A few days ago, when I received an email from a friend, I could not recognize any of the characters in the email. It turned out that the web email has a feature – the user can set encoding for emails. The auto-select encoding did not choose the correct encoding for the email message. As a user, I needed to choose the right encoding from the “More Actions” menu in the web mail. It is a little surprising to see the new web email feature does not handle the message’s encoding correctly automatically. This reminds how important it is to Unicode-enable applications. Today’s software can have many users who speak many different languages. Applications should be written with globalization in mind using Unicode if possible. This GlobalDev article explains what Unicode is, how to Unicode-enable a Win32 Application, and what are the best practices when writing Unicode applications. For .Net applications, MSDN has detailed documentation to help developers to write world ready .Net applications. Another article gives some nice code examples for Win32, .Net framework and web pages.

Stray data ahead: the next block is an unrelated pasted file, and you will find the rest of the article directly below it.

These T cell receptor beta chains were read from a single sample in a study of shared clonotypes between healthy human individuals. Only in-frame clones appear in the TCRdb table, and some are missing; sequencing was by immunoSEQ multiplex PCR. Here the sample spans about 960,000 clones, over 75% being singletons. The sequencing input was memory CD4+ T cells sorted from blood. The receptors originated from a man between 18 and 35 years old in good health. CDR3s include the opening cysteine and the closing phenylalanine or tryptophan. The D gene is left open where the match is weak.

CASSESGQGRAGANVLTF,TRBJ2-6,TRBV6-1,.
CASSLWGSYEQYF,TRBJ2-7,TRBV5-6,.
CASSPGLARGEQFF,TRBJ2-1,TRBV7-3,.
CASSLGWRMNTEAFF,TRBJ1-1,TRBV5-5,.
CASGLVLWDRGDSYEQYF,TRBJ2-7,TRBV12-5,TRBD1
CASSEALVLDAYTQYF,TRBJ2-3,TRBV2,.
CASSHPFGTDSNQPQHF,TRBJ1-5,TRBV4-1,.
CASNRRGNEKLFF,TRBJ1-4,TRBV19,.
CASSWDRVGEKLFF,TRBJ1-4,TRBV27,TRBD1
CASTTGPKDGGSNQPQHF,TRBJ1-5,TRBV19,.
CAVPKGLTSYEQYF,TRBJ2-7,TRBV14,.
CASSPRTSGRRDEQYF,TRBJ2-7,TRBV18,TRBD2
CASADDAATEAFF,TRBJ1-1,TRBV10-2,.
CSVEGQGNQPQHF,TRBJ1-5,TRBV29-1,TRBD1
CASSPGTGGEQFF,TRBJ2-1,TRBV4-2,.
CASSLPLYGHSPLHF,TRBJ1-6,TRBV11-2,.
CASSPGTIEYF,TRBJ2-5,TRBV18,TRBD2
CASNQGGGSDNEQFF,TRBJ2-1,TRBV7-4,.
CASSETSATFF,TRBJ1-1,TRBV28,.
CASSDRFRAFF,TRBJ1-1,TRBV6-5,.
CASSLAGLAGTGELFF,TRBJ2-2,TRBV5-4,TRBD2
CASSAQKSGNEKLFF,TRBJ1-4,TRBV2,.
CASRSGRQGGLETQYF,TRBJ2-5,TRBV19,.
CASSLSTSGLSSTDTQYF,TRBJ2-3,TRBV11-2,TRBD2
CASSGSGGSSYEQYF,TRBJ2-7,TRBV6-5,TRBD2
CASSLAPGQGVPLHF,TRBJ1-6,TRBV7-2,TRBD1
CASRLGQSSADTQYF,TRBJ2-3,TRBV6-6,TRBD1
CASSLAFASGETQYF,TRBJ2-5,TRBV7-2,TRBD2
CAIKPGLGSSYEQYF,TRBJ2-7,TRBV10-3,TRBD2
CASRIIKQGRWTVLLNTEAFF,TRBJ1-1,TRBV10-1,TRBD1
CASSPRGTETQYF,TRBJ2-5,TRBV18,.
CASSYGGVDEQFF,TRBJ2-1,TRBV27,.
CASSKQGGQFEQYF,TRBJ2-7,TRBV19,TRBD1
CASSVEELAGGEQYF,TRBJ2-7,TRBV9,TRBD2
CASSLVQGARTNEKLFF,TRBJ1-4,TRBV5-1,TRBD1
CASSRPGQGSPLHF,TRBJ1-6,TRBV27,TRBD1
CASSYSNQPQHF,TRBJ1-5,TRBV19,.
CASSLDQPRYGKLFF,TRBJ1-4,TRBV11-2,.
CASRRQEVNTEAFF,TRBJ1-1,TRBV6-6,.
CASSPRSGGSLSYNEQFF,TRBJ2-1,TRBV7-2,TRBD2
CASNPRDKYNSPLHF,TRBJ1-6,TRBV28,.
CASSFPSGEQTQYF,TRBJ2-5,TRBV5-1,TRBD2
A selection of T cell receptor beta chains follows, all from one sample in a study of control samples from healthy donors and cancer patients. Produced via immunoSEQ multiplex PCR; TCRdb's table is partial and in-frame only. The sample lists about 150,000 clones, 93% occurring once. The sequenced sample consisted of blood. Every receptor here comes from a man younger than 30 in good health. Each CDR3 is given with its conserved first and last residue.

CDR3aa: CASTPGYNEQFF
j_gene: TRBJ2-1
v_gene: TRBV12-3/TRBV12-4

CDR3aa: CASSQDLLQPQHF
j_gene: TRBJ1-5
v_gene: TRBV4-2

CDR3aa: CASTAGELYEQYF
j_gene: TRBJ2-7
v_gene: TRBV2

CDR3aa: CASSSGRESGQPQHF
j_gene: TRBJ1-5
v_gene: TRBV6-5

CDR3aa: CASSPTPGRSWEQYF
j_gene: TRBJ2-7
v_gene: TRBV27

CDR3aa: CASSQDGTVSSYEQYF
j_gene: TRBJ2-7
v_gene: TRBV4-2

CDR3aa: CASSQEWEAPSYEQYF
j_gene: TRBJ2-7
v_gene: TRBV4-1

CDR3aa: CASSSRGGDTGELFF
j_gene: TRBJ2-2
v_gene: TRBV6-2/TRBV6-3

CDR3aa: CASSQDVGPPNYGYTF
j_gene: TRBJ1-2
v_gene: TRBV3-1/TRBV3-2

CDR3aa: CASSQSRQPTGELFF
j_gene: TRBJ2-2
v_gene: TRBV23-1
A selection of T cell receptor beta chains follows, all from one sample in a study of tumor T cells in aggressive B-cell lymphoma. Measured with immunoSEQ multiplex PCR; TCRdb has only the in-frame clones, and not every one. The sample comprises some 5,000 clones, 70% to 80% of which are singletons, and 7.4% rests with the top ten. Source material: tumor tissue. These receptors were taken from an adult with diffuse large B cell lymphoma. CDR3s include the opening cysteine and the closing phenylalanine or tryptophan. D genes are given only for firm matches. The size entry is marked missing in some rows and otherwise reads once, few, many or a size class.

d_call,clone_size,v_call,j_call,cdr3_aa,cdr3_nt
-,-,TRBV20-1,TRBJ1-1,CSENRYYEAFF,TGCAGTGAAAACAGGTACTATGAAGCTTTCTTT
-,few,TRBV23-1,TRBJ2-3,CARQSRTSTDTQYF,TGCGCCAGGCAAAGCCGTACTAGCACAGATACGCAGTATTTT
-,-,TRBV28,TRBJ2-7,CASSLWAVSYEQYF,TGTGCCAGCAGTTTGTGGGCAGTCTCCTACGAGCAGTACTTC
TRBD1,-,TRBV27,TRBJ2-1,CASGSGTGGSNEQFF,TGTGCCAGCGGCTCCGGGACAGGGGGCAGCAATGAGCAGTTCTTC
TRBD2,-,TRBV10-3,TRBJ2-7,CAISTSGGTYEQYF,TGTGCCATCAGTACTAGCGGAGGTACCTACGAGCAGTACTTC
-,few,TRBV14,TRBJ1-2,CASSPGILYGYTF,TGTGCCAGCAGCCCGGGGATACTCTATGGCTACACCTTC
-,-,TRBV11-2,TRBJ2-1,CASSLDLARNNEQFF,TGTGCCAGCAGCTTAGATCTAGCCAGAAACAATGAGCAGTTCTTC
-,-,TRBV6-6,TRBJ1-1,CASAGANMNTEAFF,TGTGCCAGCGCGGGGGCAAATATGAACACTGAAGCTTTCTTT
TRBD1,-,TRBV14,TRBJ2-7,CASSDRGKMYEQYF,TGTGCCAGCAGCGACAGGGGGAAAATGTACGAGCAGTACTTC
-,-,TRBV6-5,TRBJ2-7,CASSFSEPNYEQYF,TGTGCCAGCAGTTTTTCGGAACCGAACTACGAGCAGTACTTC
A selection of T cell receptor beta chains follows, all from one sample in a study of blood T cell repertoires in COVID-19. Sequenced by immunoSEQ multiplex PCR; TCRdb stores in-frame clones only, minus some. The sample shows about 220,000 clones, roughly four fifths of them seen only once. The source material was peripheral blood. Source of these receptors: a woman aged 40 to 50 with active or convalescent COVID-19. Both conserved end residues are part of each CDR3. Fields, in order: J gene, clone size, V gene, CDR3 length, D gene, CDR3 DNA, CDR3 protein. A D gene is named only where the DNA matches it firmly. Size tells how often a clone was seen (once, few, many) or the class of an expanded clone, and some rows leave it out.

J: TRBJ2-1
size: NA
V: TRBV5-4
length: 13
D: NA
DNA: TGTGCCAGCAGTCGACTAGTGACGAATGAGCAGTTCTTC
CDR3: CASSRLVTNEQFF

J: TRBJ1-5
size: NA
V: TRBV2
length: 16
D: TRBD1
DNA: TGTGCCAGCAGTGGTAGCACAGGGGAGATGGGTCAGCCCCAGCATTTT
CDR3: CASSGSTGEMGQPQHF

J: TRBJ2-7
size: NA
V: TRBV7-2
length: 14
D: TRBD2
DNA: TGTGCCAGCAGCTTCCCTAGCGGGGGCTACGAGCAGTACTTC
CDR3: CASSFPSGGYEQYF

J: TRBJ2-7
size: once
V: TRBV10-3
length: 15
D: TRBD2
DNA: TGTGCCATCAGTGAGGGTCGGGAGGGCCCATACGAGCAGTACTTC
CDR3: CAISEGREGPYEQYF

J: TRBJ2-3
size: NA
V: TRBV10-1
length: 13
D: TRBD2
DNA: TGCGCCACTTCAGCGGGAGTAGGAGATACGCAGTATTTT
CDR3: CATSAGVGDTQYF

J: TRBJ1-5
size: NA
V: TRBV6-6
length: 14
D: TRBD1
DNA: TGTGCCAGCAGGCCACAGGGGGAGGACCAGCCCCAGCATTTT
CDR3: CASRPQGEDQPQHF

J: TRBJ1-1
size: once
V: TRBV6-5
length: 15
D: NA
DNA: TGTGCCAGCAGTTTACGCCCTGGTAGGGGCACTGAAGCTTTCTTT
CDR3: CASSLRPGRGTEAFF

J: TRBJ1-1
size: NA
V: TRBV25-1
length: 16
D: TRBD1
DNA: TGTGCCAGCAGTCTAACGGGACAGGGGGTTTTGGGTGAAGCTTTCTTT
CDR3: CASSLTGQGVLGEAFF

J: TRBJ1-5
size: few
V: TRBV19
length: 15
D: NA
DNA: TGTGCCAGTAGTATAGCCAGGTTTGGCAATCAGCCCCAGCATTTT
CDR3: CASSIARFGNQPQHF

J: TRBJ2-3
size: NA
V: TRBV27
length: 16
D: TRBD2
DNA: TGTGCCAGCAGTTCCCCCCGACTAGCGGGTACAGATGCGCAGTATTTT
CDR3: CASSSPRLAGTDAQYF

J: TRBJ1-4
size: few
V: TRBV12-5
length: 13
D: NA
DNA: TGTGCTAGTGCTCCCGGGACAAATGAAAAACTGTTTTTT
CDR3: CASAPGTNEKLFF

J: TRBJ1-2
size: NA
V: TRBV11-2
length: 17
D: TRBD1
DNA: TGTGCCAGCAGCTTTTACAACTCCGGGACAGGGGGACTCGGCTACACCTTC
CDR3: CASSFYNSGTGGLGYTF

Speaking of Unicode, one might wonder where are the UTF-8 code pages. As we know, code pages are installed under %windir%\system32 folder and registered at HKLM\SYSTEM\CurrentControlSet\Control\Nls\CodePage. Most of the code pages are table based and use .NLS file extension. These code pages’ identifier are typically less than 50000. Code pages with identifier number greater than 50000 are usually DLL based. For example, C_G18030.DLL for code page 54936 provides Chinese character support. C_ISCII.DLL code pages provide support for Indian scripts based on Indian Standard Code for Information Interchange. You can find code page identifiers used in Windows on MSDN. An interesting question is that why we cannot find an entry for c_65000.nls or c_65001.nls in the registry. It turned out code page 65001 and 65000 are in kernel32.dll.